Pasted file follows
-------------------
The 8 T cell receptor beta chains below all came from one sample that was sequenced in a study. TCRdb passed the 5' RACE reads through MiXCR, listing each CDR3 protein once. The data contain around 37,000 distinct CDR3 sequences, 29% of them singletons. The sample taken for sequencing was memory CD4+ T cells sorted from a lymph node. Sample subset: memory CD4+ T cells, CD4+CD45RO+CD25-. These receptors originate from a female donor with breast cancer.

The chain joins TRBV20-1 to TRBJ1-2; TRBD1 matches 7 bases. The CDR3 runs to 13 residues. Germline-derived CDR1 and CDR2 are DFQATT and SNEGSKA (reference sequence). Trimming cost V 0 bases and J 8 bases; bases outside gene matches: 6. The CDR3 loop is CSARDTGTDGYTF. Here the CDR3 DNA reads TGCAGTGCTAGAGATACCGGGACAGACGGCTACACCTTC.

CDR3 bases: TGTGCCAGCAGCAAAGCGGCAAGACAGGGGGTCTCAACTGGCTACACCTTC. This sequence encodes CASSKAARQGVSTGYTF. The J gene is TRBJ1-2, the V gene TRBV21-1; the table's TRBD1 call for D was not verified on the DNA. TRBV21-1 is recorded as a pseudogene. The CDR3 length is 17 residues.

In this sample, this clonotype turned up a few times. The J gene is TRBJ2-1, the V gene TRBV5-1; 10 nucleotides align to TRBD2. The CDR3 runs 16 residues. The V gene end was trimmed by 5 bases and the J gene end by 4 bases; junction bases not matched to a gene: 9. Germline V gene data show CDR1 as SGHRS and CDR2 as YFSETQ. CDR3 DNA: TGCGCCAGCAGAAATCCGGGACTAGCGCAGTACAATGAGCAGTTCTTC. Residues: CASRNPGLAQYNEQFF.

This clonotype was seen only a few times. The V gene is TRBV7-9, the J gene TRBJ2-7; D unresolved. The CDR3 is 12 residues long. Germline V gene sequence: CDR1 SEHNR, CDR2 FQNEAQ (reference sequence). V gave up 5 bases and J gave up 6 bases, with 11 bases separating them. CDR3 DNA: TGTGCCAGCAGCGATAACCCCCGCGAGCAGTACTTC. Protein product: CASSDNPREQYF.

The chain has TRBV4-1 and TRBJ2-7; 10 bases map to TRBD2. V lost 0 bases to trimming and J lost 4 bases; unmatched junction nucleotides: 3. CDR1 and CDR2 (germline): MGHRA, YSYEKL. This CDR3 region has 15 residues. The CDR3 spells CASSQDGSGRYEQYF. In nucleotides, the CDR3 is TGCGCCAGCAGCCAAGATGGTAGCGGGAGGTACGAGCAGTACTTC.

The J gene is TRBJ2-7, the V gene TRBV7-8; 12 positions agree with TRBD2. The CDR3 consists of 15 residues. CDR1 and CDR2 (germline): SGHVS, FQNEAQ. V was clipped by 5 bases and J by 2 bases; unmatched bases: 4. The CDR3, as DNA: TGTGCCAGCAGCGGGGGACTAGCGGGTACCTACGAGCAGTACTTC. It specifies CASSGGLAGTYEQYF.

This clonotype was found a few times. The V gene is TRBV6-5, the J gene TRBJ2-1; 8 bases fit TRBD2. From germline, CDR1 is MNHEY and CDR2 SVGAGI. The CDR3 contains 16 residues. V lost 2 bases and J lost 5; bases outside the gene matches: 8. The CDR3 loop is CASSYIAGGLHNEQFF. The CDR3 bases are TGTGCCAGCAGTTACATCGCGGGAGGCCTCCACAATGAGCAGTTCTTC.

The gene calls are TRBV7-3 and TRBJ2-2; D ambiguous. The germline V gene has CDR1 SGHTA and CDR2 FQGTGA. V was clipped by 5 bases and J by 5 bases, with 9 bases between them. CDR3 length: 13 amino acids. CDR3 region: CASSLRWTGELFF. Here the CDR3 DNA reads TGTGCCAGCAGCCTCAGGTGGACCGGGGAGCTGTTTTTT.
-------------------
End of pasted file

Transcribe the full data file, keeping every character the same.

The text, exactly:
The 8 T cell receptor beta chains below all came from one sample that was sequenced in a study. TCRdb passed the 5' RACE reads through MiXCR, listing each CDR3 protein once. The data contain around 37,000 distinct CDR3 sequences, 29% of them singletons. The sample taken for sequencing was memory CD4+ T cells sorted from a lymph node. Sample subset: memory CD4+ T cells, CD4+CD45RO+CD25-. These receptors originate from a female donor with breast cancer.

The chain joins TRBV20-1 to TRBJ1-2; TRBD1 matches 7 bases. The CDR3 runs to 13 residues. Germline-derived CDR1 and CDR2 are DFQATT and SNEGSKA (reference sequence). Trimming cost V 0 bases and J 8 bases; bases outside gene matches: 6. The CDR3 loop is CSARDTGTDGYTF. Here the CDR3 DNA reads TGCAGTGCTAGAGATACCGGGACAGACGGCTACACCTTC.

CDR3 bases: TGTGCCAGCAGCAAAGCGGCAAGACAGGGGGTCTCAACTGGCTACACCTTC. This sequence encodes CASSKAARQGVSTGYTF. The J gene is TRBJ1-2, the V gene TRBV21-1; the table's TRBD1 call for D was not verified on the DNA. TRBV21-1 is recorded as a pseudogene. The CDR3 length is 17 residues.

In this sample, this clonotype turned up a few times. The J gene is TRBJ2-1, the V gene TRBV5-1; 10 nucleotides align to TRBD2. The CDR3 runs 16 residues. The V gene end was trimmed by 5 bases and the J gene end by 4 bases; junction bases not matched to a gene: 9. Germline V gene data show CDR1 as SGHRS and CDR2 as YFSETQ. CDR3 DNA: TGCGCCAGCAGAAATCCGGGACTAGCGCAGTACAATGAGCAGTTCTTC. Residues: CASRNPGLAQYNEQFF.

This clonotype was seen only a few times. The V gene is TRBV7-9, the J gene TRBJ2-7; D unresolved. The CDR3 is 12 residues long. Germline V gene sequence: CDR1 SEHNR, CDR2 FQNEAQ (reference sequence). V gave up 5 bases and J gave up 6 bases, with 11 bases separating them. CDR3 DNA: TGTGCCAGCAGCGATAACCCCCGCGAGCAGTACTTC. Protein product: CASSDNPREQYF.

The chain has TRBV4-1 and TRBJ2-7; 10 bases map to TRBD2. V lost 0 bases to trimming and J lost 4 bases; unmatched junction nucleotides: 3. CDR1 and CDR2 (germline): MGHRA, YSYEKL. This CDR3 region has 15 residues. The CDR3 spells CASSQDGSGRYEQYF. In nucleotides, the CDR3 is TGCGCCAGCAGCCAAGATGGTAGCGGGAGGTACGAGCAGTACTTC.

The J gene is TRBJ2-7, the V gene TRBV7-8; 12 positions agree with TRBD2. The CDR3 consists of 15 residues. CDR1 and CDR2 (germline): SGHVS, FQNEAQ. V was clipped by 5 bases and J by 2 bases; unmatched bases: 4. The CDR3, as DNA: TGTGCCAGCAGCGGGGGACTAGCGGGTACCTACGAGCAGTACTTC. It specifies CASSGGLAGTYEQYF.

This clonotype was found a few times. The V gene is TRBV6-5, the J gene TRBJ2-1; 8 bases fit TRBD2. From germline, CDR1 is MNHEY and CDR2 SVGAGI. The CDR3 contains 16 residues. V lost 2 bases and J lost 5; bases outside the gene matches: 8. The CDR3 loop is CASSYIAGGLHNEQFF. The CDR3 bases are TGTGCCAGCAGTTACATCGCGGGAGGCCTCCACAATGAGCAGTTCTTC.

The gene calls are TRBV7-3 and TRBJ2-2; D ambiguous. The germline V gene has CDR1 SGHTA and CDR2 FQGTGA. V was clipped by 5 bases and J by 5 bases, with 9 bases between them. CDR3 length: 13 amino acids. CDR3 region: CASSLRWTGELFF. Here the CDR3 DNA reads TGTGCCAGCAGCCTCAGGTGGACCGGGGAGCTGTTTTTT.